At one point, we get into the John Kramer back story, and we find out he was married. His wife miscarried their son when someone tried to rob her clinic. This is supposedly the impetus for his rehabilitation ideas. Wait! I thought it was the car crash when he tried to kill himself. Anyway, he goes off the deep-end, and his wife leaves him. But, wait. Later on, she ends up being his disciple and carries out some of his work. WHAT? WHY? Why would she leave him in the first place if she thought everything he was doing was a-ok? Anyway, it continued to play out like a soap opera as the series continued. I felt it kept turning into a farce. I don’t know if the laughs were intentional later in the series. I don’t know why I put myself through the films. I made a good decision back in the early 2000s to quit watching after Saw III. I thought the first one was good when I first saw it. It was still fine during the repeat viewing but didn’t hold up very well. Originally, I thought Saw II was a step down from the first one, and I still felt this way. Lastly, I thought Saw III was terrible, which is why I stopped watching the movies. I still thought it was terrible. The sequels after that actually kept getting worse. For some reason, I decided I was going to make it through, so I kept on watching.

Aside from the traps (and usually an elaborate one to begin the movie), the Saw movies were known for their twist endings. There were a few times I had to google what the twist was supposed to be. For Part II, even if it wasn’t a shocker that Amanda was in on the game, the fact they were watching a pre-recorded game and the cop’s kid was next to him the whole time was a good twist. In Part III, it was telegraphed pretty early that the two main characters were husband and wife, but I read that the twist was Jigsaw testing Amanda. Lame. The twist in Part IV, I think, was that it was happening at the same time as Part III. Shrug. Is that the same one where you find the cop is in on it as well? There was one movie where, at the end, they realize if they had worked together as a group (they were down to the final two with all the others already killed) they could have all survived. Their revelations were things you were already screaming at the screen while it was happening.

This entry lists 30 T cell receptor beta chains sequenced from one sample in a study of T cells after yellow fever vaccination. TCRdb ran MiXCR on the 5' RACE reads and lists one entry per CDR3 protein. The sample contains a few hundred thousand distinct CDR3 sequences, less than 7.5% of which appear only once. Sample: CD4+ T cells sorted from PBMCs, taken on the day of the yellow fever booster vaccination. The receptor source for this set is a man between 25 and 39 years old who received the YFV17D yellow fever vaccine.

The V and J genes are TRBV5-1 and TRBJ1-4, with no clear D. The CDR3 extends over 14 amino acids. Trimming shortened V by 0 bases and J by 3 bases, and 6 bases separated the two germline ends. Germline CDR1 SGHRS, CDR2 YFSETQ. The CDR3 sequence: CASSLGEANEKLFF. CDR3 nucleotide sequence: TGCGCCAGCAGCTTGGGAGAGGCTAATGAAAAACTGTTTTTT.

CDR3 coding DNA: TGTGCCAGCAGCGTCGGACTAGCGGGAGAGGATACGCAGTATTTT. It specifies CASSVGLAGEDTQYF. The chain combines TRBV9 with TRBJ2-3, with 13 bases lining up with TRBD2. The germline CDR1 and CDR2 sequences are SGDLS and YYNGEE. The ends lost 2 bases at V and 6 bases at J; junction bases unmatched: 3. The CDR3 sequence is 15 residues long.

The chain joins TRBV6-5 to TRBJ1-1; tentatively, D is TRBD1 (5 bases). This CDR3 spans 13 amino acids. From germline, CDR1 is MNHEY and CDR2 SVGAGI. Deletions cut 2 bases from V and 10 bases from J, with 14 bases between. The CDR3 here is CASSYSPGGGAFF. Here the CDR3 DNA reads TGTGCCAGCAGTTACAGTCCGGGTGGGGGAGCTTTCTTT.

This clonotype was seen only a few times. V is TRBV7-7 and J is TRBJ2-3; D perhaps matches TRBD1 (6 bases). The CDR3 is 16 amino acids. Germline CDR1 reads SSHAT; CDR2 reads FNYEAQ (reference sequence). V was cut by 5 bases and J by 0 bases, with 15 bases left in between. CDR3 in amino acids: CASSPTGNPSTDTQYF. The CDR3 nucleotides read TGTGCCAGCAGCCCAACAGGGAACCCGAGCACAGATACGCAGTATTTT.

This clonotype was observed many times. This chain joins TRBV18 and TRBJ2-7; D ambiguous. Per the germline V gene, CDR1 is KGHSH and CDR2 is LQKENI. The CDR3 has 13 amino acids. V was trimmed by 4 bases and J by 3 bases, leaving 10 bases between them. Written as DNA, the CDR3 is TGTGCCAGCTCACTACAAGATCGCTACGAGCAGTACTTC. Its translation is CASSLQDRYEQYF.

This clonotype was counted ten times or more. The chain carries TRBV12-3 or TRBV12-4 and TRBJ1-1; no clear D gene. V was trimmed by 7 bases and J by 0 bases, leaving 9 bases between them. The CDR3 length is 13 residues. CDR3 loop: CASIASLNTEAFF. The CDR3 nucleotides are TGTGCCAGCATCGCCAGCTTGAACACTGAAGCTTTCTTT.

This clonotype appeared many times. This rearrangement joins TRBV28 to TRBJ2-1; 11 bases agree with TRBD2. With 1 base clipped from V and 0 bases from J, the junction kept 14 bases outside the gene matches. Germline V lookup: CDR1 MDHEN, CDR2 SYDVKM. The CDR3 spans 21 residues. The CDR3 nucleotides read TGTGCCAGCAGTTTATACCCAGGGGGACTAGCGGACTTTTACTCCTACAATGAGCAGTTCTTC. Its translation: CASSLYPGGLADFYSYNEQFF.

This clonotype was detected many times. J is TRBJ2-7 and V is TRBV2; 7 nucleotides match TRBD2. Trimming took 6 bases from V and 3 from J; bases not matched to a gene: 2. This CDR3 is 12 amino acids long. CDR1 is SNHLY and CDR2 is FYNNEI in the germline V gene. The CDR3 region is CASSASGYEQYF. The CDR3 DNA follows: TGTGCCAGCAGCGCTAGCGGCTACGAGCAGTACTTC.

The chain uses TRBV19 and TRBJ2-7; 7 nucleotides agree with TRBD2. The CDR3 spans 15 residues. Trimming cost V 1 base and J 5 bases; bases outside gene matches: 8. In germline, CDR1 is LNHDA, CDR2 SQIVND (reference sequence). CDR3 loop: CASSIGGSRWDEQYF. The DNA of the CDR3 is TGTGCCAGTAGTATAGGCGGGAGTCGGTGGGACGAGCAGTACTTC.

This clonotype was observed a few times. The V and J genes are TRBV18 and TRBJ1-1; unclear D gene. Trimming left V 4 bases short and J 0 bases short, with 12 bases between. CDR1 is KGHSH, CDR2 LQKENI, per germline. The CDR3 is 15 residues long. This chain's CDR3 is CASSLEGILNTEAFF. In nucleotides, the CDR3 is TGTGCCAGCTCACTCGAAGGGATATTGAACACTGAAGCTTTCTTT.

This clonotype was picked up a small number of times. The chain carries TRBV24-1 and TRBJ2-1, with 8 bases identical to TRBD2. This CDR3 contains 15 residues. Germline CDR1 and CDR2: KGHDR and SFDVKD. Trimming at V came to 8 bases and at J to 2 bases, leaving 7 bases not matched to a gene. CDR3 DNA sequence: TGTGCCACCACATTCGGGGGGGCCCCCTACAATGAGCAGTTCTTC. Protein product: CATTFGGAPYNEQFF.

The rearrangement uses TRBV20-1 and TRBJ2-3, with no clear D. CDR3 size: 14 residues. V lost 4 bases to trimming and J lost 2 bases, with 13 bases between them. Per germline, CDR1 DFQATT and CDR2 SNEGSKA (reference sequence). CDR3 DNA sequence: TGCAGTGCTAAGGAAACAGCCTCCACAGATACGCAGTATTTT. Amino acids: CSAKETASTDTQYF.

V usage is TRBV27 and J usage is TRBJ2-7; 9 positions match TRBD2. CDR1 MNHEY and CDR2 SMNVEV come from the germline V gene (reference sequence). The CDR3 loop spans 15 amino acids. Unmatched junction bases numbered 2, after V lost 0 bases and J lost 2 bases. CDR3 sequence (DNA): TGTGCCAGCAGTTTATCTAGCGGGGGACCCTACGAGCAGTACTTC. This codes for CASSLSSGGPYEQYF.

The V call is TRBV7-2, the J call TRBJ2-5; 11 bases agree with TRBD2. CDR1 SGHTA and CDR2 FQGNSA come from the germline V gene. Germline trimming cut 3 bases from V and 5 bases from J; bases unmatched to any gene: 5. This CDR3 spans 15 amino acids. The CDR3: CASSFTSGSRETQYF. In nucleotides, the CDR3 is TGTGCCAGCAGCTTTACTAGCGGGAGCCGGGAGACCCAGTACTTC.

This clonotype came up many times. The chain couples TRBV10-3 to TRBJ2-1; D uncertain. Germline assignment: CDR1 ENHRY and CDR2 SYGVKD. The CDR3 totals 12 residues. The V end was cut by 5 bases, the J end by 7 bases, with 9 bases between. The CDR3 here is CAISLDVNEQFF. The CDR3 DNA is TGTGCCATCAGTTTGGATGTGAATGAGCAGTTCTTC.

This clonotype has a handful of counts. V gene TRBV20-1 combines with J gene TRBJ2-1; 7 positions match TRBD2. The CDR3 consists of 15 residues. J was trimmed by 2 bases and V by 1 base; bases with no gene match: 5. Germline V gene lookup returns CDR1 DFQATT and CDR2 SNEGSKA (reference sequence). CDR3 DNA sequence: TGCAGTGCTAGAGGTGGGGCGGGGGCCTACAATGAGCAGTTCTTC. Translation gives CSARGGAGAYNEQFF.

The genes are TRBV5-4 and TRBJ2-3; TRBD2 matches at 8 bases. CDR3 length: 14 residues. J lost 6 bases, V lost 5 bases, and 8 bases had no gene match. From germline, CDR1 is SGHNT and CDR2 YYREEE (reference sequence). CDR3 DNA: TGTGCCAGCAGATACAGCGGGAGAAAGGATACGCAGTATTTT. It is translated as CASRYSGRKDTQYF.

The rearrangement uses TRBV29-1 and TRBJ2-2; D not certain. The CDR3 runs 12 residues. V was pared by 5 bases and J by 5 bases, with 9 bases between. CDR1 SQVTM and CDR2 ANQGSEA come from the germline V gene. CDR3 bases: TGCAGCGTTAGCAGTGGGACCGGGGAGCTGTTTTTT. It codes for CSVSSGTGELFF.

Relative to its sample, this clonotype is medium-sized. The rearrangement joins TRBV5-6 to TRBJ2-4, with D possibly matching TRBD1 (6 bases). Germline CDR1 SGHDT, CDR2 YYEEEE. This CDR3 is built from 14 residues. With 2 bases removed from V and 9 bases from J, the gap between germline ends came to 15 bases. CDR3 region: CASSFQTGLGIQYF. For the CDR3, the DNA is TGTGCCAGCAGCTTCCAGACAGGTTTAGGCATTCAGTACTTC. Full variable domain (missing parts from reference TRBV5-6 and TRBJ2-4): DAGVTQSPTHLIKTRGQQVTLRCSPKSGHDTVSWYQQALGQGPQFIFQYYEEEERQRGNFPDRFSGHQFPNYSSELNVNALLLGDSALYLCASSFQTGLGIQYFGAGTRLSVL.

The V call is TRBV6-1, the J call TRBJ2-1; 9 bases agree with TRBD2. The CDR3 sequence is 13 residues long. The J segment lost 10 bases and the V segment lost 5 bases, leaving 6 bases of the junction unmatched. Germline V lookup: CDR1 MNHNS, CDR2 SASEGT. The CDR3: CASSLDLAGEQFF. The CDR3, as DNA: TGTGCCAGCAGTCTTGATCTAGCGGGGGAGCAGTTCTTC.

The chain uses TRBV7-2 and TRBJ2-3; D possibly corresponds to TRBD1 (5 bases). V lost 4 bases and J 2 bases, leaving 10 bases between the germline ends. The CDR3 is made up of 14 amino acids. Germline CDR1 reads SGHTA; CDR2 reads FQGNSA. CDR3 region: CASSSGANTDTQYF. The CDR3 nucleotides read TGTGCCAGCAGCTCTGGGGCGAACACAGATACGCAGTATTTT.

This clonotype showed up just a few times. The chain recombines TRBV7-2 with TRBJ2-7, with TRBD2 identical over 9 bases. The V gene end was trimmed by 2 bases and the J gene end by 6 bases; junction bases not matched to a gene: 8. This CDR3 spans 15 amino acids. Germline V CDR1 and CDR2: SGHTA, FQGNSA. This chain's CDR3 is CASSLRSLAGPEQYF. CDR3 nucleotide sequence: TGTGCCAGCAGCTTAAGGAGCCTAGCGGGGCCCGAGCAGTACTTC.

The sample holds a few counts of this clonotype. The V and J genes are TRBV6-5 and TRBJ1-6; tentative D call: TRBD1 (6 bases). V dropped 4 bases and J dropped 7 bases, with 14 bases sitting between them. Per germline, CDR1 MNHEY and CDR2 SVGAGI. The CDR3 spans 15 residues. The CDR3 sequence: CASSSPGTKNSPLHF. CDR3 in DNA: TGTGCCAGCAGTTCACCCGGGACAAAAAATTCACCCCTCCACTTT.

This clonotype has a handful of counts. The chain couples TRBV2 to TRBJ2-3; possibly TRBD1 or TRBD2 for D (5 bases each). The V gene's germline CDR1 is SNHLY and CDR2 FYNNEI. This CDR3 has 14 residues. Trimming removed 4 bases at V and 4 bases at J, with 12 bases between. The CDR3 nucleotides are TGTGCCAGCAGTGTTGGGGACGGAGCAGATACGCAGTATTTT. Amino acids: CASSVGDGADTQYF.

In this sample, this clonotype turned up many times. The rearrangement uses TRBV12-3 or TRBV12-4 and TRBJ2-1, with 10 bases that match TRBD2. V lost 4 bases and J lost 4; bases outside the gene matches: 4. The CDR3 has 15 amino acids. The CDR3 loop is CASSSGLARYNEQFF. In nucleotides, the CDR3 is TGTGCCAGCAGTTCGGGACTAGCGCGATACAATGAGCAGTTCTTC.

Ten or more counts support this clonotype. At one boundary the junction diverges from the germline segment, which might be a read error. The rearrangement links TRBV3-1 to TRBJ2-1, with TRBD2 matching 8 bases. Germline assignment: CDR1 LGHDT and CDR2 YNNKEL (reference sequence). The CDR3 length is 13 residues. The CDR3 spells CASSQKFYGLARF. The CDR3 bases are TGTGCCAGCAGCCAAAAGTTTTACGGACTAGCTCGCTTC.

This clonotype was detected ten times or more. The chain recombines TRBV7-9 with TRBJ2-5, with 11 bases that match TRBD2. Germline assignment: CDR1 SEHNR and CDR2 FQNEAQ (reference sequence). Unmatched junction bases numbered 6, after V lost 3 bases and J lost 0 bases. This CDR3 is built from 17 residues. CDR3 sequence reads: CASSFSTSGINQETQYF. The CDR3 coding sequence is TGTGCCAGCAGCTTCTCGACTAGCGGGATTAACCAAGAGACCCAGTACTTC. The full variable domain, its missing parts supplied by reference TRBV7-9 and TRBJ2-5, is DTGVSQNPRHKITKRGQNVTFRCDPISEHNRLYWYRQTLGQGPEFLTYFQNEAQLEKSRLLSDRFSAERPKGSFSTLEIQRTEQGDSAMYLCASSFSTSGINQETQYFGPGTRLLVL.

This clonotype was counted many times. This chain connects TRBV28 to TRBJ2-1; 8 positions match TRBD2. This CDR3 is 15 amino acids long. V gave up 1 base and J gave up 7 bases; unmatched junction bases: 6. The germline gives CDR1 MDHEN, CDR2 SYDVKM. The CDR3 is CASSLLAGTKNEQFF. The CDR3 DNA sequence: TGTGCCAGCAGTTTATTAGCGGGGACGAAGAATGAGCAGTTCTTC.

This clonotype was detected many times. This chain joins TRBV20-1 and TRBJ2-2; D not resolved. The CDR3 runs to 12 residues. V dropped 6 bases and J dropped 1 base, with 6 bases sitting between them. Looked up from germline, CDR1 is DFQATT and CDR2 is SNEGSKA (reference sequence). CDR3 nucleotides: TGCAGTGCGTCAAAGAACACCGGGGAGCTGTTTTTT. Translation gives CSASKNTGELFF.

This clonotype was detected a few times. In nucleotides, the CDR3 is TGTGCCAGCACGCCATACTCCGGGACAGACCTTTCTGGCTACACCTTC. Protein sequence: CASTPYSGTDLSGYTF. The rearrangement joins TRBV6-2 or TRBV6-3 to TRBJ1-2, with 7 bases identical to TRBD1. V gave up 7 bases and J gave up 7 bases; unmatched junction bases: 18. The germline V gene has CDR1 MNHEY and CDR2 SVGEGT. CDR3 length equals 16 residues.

Lastly, I know it’s unspeakable to say this. Even the bad reviews give kudos to Tobin Bell and his performances. He didn’t do much for me in the films. He knows how to speak in a hushed tone and philosophize. Okay. Maybe compared to the rest of the acting, he seemed like a standout, like a mediocre athlete on a terrible team will be thought about as a greater talent than what s/he is just because of who they are surrounded with. Yes. When you compare Tobin Bell’s performance alongside Shawnee Smith’s Amanda, Tobin Bell stands out. When you isolate Tobin Bell’s performance, it’s fine. Then again, maybe I’m punishing him unjustly for the bad scripts he had to act from. Maybe putting forth a fine performance from a crap script is something to celebrate. The rest of the actors weren’t able to elevate the material.

Anyway, overall, I give the Saw franchise a big thumbs down. I really don’t understand its popularity. If it’s an allegory for cults and cult-like behavior, then I think they may have done a little bit better than I had originally thought (at least, there may be a point – but you don’t need that many films to make it), although the performances and scripts were still terrible. That said, I like Chris Rock, so I still want to give Spiral a shot. However, he is supposedly doing this film because he is a big fan of the Saw movies, so that knowledge lowers my expectations by a lot.

As a franchise, I give Saw 3 Puppets out of 10